I felt her laugh, nervous and small, while I turned us around, giving her a view of the area. Norfair and its community center was off in the distance, one way. The farms were off in another direction. From here, it was easy to see the tall buildings of the city, the places that looked like a slice of the old world. To look to the fringes of those areas, where the tents and shoddily erected structures stretched off, so endless it seemed they reached to the horizon.
“I got you,” I said, in answer to the nervous giggles. Had I laughed like that, on my first real flight?
“Yeah,” was the response, a small, quiet voice. Then more giggles.
The giggle became laughter on her part, borderline hysterical.
She nodded, fast and fierce, then drew in a deep breath.
“Wooooooooo!” she whooped, top of her lungs, loud enough to be heard on the ground.
“Hood up,” I said, reaching up to tug the hood of her hoodie over her head.
“What? Why?” she asked, panting from the cheer.
“Just in case it’s cold,” I said.
Before she could fully catch her breath, I dropped from our position, diving, fast, hard, and surprising enough that even I felt my stomach’s contents lurch.
She didn’t have the ability to cheer, as the drop stole what little breath she had, but her arms went up and out, to either side of my shoulders, fingers spreading to feel the wind, the sun-warmed air.
I smiled, letting the swoop dash all of the other thoughts and feelings from my mind, vicariously enjoying the experience of flying for the first time. Of flying at all.
“Juan?” I asked.
Juan was younger than the other kids had been. Eight, if I had to guess, but he wasn’t well, so that might have screwed up my estimation. He was thin at the arm and wrist, and puffy around the face.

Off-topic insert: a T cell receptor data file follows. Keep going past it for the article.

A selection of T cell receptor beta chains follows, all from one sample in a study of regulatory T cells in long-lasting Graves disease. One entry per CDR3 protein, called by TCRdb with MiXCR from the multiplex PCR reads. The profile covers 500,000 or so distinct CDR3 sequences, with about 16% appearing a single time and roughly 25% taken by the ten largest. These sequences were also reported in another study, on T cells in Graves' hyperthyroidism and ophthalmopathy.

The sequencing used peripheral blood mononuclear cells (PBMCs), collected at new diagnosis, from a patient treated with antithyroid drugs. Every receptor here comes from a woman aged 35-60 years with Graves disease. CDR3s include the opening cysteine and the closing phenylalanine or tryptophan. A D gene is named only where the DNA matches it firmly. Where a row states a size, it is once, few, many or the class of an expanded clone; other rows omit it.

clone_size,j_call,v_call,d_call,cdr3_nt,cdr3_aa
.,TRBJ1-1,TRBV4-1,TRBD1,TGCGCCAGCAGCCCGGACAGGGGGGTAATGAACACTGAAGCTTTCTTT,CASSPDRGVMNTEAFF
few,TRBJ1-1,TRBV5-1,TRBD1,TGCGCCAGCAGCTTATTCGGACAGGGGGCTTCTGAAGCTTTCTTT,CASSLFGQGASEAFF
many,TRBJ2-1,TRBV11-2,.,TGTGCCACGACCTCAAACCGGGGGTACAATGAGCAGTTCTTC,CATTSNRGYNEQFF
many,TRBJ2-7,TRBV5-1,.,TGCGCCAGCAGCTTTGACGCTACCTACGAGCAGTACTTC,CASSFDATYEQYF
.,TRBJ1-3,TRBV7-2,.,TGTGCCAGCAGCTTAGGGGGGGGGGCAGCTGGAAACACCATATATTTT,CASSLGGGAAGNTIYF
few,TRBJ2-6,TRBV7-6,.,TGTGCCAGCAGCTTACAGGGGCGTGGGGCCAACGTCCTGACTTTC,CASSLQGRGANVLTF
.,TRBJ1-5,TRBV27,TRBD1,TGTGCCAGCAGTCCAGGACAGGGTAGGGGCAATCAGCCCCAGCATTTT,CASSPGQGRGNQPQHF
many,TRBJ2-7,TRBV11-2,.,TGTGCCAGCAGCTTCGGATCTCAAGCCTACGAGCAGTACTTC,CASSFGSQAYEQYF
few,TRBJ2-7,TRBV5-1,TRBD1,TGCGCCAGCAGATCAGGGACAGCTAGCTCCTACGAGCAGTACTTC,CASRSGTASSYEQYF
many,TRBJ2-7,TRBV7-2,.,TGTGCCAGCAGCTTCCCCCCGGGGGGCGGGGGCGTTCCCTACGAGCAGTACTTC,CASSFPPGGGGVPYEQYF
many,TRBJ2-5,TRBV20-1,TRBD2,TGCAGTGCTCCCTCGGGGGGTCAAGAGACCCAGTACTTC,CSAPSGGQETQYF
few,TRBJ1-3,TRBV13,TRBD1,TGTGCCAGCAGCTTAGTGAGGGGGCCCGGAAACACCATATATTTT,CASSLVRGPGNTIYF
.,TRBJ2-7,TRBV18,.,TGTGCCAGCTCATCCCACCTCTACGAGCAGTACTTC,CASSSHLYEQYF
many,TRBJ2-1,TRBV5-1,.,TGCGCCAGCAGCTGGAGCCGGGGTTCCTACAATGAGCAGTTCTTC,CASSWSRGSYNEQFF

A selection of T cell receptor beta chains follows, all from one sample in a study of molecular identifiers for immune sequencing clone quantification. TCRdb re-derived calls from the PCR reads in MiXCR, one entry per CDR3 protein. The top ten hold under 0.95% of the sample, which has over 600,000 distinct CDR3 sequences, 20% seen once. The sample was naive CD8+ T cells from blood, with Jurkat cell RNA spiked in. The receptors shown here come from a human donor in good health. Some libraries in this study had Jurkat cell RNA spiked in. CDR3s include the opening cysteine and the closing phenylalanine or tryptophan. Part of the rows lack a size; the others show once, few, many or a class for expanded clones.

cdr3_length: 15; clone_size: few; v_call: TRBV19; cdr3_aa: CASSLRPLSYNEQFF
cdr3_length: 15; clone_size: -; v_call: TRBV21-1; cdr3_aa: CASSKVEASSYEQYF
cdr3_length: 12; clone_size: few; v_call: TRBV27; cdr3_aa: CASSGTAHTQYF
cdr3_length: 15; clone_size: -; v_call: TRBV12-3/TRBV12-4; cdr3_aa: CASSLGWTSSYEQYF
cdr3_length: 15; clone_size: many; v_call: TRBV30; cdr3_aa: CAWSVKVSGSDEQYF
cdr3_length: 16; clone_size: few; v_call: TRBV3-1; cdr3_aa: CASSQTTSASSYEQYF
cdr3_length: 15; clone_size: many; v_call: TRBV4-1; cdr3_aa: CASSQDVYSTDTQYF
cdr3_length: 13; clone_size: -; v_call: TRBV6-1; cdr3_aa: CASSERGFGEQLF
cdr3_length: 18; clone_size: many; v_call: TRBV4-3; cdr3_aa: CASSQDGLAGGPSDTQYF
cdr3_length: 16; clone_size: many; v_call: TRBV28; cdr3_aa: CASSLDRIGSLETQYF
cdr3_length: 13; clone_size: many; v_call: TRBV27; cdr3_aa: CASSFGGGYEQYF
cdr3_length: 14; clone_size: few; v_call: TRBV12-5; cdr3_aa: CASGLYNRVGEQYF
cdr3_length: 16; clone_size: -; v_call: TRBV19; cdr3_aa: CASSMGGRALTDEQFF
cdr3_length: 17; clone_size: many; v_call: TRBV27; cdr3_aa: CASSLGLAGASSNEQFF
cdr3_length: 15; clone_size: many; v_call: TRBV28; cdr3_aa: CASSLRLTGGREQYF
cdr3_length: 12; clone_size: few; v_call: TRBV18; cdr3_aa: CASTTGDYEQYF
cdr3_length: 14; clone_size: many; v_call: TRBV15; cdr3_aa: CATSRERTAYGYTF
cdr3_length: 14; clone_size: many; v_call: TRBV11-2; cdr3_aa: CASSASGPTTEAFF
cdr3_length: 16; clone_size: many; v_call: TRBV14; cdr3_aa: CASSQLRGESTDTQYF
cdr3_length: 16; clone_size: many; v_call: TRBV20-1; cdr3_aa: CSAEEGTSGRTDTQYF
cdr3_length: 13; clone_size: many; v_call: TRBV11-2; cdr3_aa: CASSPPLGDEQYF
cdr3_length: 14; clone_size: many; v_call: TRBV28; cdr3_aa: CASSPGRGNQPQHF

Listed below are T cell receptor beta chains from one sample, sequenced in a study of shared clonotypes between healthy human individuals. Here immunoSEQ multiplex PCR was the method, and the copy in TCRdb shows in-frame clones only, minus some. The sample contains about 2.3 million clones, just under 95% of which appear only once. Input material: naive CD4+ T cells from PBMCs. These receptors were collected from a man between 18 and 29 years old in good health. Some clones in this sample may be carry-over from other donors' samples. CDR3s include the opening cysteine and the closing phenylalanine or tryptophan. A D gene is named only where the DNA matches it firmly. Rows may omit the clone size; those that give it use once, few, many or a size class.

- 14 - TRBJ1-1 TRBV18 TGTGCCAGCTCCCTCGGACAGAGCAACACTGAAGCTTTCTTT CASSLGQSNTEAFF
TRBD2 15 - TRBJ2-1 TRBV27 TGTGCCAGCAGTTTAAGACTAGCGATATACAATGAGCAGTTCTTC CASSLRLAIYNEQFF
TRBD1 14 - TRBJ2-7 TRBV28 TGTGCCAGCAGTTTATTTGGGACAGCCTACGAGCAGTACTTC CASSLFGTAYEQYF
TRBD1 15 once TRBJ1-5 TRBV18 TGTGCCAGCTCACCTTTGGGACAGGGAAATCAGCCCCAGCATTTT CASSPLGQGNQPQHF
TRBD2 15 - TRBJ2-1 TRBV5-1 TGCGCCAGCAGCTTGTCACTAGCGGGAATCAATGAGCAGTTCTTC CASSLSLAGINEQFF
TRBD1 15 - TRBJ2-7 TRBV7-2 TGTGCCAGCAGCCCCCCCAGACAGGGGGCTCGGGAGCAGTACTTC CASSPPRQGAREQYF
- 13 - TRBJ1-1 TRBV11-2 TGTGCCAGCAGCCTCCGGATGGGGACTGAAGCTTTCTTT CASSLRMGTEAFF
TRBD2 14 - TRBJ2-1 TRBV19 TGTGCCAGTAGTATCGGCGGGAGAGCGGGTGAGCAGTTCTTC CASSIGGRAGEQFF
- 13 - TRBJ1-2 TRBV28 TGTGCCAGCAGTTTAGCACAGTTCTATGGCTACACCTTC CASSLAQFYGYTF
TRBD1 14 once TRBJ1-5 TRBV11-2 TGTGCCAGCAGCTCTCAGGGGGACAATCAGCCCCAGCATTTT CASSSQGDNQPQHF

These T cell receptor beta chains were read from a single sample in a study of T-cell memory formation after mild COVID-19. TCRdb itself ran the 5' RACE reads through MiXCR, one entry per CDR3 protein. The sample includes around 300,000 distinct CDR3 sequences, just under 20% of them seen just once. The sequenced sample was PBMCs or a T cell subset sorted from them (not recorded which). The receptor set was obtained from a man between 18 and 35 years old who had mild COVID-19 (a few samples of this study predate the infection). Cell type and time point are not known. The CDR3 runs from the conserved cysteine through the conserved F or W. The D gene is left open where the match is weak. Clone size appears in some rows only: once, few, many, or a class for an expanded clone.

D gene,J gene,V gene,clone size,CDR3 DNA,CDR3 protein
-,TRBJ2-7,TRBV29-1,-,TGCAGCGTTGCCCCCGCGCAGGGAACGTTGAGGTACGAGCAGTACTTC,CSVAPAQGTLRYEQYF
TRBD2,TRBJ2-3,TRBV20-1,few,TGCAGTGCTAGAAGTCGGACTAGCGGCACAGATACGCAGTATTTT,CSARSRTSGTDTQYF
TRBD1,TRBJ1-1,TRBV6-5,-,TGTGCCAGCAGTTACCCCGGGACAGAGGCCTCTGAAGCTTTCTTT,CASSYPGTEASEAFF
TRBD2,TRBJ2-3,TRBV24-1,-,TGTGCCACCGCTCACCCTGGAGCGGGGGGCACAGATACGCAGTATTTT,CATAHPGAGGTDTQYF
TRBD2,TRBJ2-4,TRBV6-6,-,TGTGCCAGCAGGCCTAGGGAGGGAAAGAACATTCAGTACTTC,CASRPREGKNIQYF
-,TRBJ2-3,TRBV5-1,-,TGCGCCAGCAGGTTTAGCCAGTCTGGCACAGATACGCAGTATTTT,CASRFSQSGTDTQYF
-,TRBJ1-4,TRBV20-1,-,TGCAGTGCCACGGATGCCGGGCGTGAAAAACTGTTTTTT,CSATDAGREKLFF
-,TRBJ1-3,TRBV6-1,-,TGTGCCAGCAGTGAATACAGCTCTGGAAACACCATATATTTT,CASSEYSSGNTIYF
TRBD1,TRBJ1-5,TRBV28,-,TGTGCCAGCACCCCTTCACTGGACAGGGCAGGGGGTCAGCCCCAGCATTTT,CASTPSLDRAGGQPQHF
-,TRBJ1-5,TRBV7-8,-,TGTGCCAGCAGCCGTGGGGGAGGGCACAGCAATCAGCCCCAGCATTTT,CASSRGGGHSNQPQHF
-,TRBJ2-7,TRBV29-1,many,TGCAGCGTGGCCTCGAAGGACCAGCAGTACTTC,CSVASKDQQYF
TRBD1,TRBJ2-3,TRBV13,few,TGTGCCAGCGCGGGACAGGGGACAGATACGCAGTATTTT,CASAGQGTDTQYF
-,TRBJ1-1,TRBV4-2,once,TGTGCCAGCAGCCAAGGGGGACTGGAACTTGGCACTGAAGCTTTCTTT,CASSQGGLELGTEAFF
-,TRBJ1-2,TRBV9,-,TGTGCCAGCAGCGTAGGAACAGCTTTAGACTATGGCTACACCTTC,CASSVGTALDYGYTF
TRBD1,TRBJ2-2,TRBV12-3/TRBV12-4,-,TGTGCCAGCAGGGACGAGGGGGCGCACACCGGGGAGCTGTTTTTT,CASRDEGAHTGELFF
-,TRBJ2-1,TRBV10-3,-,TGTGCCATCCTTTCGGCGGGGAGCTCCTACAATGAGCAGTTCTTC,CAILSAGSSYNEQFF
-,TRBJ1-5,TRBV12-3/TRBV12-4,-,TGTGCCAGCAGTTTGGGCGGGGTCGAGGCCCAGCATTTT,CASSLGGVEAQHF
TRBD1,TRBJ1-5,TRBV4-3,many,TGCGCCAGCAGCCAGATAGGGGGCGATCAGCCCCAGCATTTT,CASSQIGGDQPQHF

“The first time I came to the hospital, one of the nurses wore that costume,” Juan said. “He was a guy though.”
“How does it look on me?” I asked.
“I think it looks really nice,” he said. “You’re very pretty.”
“Thank you,” I said. “That’s sweet.”
“Some of the others were saying a lady superhero was going around taking people flying.”
“Yeah,” I said. “That’s the plan. Your mom and dad said you might enjoy it, and you should be well enough.”
“They had to go to work,” Juan said.
“That’s what I heard.”
“They always have to go. Even when I have bad days. And there’s nothing on television. There’s only three channels and they’re real boring.”
“Yeah,” I said.
“I really hate hospitals,” he said.
I took a deep breath. His words echoed my feelings, which only magnified the feelings.
Yeah. I really hated hospitals too.
“It’s getting dark,” I said, “But if you want to try flying, maybe that’d be a bit of a break from the boring stuff, and a break from the hospital.”
“Thank you,” Juan said. “But flying sounds like it’s very tiring.”
“It can be,” I said. “I can go slow if you like, or we can do something else. We could talk.”
He nodded at that last bit, then started looking around. I pulled up a nearby chair, and sat down next to his bed.
“I got a lot of books,” Juan said. He deposited a stack of kids’ books and comics on the edge of the bed, between me and him. “Uh, before. I said I didn’t want to be stuck here and be bored, my mom went and came back with books and comics, and then they both left.”
“That was nice of them,” I said. I picked up one of the books.
“My eyes are tired today,” he said. “The letters are blurry.”
“Do you want me to read some out loud?” I asked.
That got me a firm nod, and the first smile I’d seen out of him.
“Good Simon to start, then?” I asked. Another nod.
There were pictures, so he shuffled over to the edge of the bed, and I sat on the other side, my ass half on the bed’s railing, and I held the book between us, so we could both see it.